Q: I want to put in an application to adopt, what is the process?

A:  We open our adoption application to the public in cycles. When the applications are open you can fill it out on our website. The application review can sometimes take weeks to months. If you meet the qualifications for a suitable home we will contact you to let you know. Then we keep your application on file until we have a dog that will be the best fit for your home. When we choose you for a dog, we will contact you and host a conversation on Facebook with the foster, then arrange a meeting. If everything goes well after a trial week, we finalize the adoption electronically. Just because you are interested in a dog or you have donated to us in the past, does not mean you get to jump a line or are entitled to have a dog placed with you.

Q: Whaddya mean adoption applications are closed? I NEED that dog you just posted.

A: Unless the post states otherwise, if you do not already have an adoption application on file with us, then it is not likely that you will be able to get the dog we just posted. We like to keep our followers updated with the dogs that we are taking into the rescue. We have many more candidates than dogs. We match dogs to the homes that will be the best fit for them. This can end up being a long process, but please don’t be discouraged, we promise the right match is worth the wait! If you are interested in adopting with us in the future, but applications are closed, then keep checking back on our Facebook page for updates.


Q: You have posted a dog on Facebook that I am interested in, and you have already notified me that I have an approved application on file. What can I do to let you know I am interested in a specific dog?

A: Please make sure you read the entire post about the dog before sending us a message. Sometimes we have already decided on a potential adopter when we make a post about a dog, or we are looking for someone specific for the dog and we will note that in the post. If you don’t see anything citing otherwise, feel free to reach out to us and comment on the post or send us a message or email showing your interest if you have been approved to adopt with us. Interest does not guarantee that you are the best option for the dog, but we will review your information.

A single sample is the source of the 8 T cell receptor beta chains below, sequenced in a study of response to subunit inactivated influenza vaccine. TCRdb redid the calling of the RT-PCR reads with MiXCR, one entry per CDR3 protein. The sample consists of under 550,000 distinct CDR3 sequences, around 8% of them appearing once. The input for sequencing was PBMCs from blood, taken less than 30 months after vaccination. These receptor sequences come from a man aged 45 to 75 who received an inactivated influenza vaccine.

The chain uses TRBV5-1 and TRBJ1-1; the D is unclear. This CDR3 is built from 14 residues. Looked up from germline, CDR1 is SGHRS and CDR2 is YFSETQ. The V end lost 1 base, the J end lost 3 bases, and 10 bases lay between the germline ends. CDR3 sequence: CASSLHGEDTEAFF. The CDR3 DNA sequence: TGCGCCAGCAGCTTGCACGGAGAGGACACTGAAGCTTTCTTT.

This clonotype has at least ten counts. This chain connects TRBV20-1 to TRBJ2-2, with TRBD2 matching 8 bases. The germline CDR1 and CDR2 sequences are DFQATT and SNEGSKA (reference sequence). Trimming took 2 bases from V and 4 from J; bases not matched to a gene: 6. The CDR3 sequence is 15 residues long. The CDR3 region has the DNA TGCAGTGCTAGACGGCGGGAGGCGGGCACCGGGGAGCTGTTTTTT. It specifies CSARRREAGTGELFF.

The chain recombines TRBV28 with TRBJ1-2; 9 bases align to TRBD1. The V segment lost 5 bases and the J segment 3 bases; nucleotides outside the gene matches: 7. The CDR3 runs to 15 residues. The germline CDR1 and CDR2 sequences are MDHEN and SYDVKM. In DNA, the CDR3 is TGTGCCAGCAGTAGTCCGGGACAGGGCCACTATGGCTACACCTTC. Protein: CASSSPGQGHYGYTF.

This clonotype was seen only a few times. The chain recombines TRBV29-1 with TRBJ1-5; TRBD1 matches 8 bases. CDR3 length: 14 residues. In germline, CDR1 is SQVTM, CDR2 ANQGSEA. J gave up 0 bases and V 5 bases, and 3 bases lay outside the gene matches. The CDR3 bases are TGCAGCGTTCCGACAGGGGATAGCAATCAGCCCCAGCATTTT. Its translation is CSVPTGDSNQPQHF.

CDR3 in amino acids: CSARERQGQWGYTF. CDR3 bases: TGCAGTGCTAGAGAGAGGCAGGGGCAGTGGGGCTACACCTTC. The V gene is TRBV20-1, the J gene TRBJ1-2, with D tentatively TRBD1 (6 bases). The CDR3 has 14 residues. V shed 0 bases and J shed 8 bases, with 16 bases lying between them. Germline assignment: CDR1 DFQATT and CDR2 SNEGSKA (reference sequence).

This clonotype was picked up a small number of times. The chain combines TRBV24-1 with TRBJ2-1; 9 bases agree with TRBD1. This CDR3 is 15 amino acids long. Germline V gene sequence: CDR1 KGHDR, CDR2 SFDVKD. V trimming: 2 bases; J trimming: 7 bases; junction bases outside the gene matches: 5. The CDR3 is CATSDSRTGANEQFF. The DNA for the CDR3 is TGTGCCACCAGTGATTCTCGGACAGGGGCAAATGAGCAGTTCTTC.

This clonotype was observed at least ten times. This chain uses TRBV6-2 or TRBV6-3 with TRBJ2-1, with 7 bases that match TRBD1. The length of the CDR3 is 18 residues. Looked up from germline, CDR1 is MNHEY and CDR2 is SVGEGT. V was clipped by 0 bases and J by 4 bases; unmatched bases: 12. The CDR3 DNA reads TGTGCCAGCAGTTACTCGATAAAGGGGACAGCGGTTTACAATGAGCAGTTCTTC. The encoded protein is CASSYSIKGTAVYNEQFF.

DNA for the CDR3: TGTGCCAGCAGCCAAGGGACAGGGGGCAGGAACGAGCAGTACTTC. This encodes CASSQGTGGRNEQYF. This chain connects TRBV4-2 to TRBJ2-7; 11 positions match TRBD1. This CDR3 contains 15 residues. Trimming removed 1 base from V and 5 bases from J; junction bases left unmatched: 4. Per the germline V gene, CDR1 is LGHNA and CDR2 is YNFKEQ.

Q: I’m not able to adopt a dog at this time, but want to help out with fostering or transporting, where do I sign up?

A: Our fosters and transporters are one of the most important parts of our rescue and are the reason why we are able to help as many dogs as we do. Thank you for wanting to be a part of our team! We are always in need of transporters and qualified fosters. If you have the free time and would love to transport or have the time and herding breed experience to open your heart and home to fostering, then please fill out an application on our website. Please be advised: As with adoption applications, we may not accept your foster application if you are out of our fostering area (exceptions are made for emergency situations) or if you have children under 5 in the home.

Q: I cannot adopt, foster, or transport at this time, but want to volunteer to help with events. How can I do that?

A: Thank you for wanting to donate your time to us! Please fill out the foster/transport application on our website and indicate in the first text box that you are interested in volunteering for events. We will post to our volunteer group which will post updates when we need help with events.

Q: How can I donate money?